The Federal Communications Commission (FCC) is set to consider tougher rules for local TV stations that would prohibit some joint negotiations with cable companies and limit deals between broadcasters to jointly sell advertising while sharing services.
FCC Chairman Tom Wheeler is proposing brand new rules that would count a broadcaster as having an ownership interest in any station where the owner sells 15 percent or more of advertising time. Another rule would also ban two or more broadcasters that compete against each other in the same market from banding together negotiating retransmission agreements with cable and satellite companies.
“Chairman Wheeler is taking steps to protect consumers and preserve local broadcasting by preventing the erosion of competition in local broadcast markets,” the FCC told the LA Times. “These steps will curtail practices that have put upward pressure on cable prices.”
Currently, rules prohibit one broadcaster from owning two TV stations in one local market, but some companies have relied on workarounds that often give one broadcaster de facto control over another station’s programming and finances.
Broadcasters have argued that such arrangements are necessary to help stations better cover local news and stay financially strong. The Chicago Tribune reported that if adopted, the FCC rules could prompt divestitures from large TV station owners such as Sinclair Broadcast Group Inc.. The FCC said it would give broadcasters two years to divest or apply for waivers, which the FCC would consider on a case-by-case basis to see if they are in the public interest.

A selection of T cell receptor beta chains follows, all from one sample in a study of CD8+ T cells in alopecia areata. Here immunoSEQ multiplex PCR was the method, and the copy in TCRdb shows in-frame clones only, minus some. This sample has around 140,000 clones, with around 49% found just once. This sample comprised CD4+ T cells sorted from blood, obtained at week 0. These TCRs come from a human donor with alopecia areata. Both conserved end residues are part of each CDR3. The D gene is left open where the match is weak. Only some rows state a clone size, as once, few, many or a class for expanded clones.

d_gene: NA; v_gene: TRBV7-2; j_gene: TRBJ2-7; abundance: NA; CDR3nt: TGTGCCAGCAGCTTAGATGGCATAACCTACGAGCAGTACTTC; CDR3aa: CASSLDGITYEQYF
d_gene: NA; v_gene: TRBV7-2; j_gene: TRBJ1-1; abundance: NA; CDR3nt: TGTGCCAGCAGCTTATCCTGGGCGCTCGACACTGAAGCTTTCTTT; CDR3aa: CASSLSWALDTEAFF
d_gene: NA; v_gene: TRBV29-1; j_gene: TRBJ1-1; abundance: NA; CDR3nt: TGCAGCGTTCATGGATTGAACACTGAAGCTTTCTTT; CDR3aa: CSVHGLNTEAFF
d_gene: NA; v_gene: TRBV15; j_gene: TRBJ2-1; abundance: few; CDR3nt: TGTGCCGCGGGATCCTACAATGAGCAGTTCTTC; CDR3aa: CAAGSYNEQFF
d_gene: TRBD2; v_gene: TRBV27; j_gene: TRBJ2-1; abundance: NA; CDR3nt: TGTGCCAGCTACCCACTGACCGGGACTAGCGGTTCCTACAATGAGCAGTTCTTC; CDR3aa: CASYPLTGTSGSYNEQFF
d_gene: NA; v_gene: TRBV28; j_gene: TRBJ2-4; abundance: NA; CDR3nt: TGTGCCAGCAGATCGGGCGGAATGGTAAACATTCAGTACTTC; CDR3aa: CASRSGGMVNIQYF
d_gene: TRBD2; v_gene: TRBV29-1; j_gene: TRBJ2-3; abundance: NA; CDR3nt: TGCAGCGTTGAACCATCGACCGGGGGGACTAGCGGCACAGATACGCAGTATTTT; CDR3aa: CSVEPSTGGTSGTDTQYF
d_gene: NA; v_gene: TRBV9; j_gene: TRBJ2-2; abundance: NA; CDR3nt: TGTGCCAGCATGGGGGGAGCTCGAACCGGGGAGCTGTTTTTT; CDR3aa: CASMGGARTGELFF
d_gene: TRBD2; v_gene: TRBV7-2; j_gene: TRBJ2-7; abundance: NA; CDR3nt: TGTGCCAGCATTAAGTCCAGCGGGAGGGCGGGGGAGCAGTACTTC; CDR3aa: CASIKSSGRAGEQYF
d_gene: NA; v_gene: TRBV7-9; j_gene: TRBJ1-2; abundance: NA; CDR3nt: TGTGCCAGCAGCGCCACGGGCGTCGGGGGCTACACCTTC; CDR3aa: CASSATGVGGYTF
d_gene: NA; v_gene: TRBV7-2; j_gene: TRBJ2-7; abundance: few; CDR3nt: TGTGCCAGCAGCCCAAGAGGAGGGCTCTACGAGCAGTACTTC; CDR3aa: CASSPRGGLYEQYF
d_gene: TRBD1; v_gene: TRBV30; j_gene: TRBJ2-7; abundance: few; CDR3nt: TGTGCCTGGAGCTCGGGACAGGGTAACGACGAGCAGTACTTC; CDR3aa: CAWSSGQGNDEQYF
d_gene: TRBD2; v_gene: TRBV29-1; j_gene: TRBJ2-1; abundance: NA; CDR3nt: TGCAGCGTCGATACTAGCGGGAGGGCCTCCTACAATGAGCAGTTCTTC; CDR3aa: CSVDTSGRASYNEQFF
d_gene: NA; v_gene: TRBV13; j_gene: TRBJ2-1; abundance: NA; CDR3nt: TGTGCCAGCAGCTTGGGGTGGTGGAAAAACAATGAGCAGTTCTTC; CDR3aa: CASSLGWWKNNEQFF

Decreasing advertising revenue and audience numbers have pushed broadcasters to acquire more TV stations that have multiple revenue streams, including retransmission fees from cable operators who pay to carry channels. Last year, Gannett Co Inc. bought television company Belo Corp for $1.5 billion, Tribune Co. bought Local TV Holdings LLC for $2.7 billion, and Sinclair agreed to buy eight TV stations from the Allbritton family for $985 million.
These new rules would change current media ownership regulations, which the FCC is required to review every four years. As the five-member FCC votes on the rules, it will also vote to launch the 2014 quadrennial media ownership review, merging the unfinished 2010 review into the new one.
“FCC Chairman Wheeler deserves high praise for addressing the broken retransmission consent market and moving to correct one of its most serious flaws — the collusion practiced by dozens of TV station owners, who are supposed to be competing with one another,” Matthew Polka, president of the American Cable Assn., told the LA Times.
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